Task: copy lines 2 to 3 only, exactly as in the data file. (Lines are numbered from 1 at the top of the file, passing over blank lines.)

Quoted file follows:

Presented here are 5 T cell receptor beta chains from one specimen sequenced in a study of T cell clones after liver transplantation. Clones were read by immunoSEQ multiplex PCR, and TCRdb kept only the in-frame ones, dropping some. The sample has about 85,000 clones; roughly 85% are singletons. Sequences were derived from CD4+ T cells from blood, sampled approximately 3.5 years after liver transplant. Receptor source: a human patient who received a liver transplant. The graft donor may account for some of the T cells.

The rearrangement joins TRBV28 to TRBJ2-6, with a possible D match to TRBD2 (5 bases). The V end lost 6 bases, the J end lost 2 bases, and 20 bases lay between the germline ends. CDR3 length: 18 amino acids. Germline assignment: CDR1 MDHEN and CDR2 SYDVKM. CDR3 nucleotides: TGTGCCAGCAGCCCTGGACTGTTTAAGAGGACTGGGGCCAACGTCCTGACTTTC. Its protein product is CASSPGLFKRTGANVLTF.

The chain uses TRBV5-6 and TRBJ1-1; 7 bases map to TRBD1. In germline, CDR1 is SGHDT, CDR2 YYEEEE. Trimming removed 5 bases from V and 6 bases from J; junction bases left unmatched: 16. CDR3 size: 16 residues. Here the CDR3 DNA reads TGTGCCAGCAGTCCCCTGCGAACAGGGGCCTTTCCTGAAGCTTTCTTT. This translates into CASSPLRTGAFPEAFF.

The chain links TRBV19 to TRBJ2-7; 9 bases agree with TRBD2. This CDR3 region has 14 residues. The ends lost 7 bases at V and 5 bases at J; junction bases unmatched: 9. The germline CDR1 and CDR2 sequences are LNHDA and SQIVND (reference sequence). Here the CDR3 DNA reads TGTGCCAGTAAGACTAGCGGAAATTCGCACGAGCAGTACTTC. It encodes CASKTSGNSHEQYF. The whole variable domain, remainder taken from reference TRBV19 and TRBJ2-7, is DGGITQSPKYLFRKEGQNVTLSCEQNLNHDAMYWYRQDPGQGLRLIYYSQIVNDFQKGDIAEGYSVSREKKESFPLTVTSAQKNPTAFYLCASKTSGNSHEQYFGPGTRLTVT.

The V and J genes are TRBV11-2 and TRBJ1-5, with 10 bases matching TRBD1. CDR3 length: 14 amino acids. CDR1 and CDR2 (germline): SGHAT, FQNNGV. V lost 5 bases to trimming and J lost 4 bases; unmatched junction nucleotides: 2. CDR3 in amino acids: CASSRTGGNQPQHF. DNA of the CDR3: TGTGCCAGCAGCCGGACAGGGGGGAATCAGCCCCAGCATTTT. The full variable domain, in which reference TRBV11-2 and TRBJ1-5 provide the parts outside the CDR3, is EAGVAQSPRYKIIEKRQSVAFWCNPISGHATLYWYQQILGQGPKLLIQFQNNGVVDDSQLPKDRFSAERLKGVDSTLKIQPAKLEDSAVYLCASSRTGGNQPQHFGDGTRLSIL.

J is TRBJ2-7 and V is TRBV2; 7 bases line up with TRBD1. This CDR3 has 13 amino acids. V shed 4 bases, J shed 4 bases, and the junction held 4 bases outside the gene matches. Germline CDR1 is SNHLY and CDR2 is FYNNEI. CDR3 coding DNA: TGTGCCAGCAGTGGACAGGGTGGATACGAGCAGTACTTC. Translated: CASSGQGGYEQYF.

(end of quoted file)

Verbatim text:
The rearrangement joins TRBV28 to TRBJ2-6, with a possible D match to TRBD2 (5 bases). The V end lost 6 bases, the J end lost 2 bases, and 20 bases lay between the germline ends. CDR3 length: 18 amino acids. Germline assignment: CDR1 MDHEN and CDR2 SYDVKM. CDR3 nucleotides: TGTGCCAGCAGCCCTGGACTGTTTAAGAGGACTGGGGCCAACGTCCTGACTTTC. Its protein product is CASSPGLFKRTGANVLTF.

The chain uses TRBV5-6 and TRBJ1-1; 7 bases map to TRBD1. In germline, CDR1 is SGHDT, CDR2 YYEEEE. Trimming removed 5 bases from V and 6 bases from J; junction bases left unmatched: 16. CDR3 size: 16 residues. Here the CDR3 DNA reads TGTGCCAGCAGTCCCCTGCGAACAGGGGCCTTTCCTGAAGCTTTCTTT. This translates into CASSPLRTGAFPEAFF.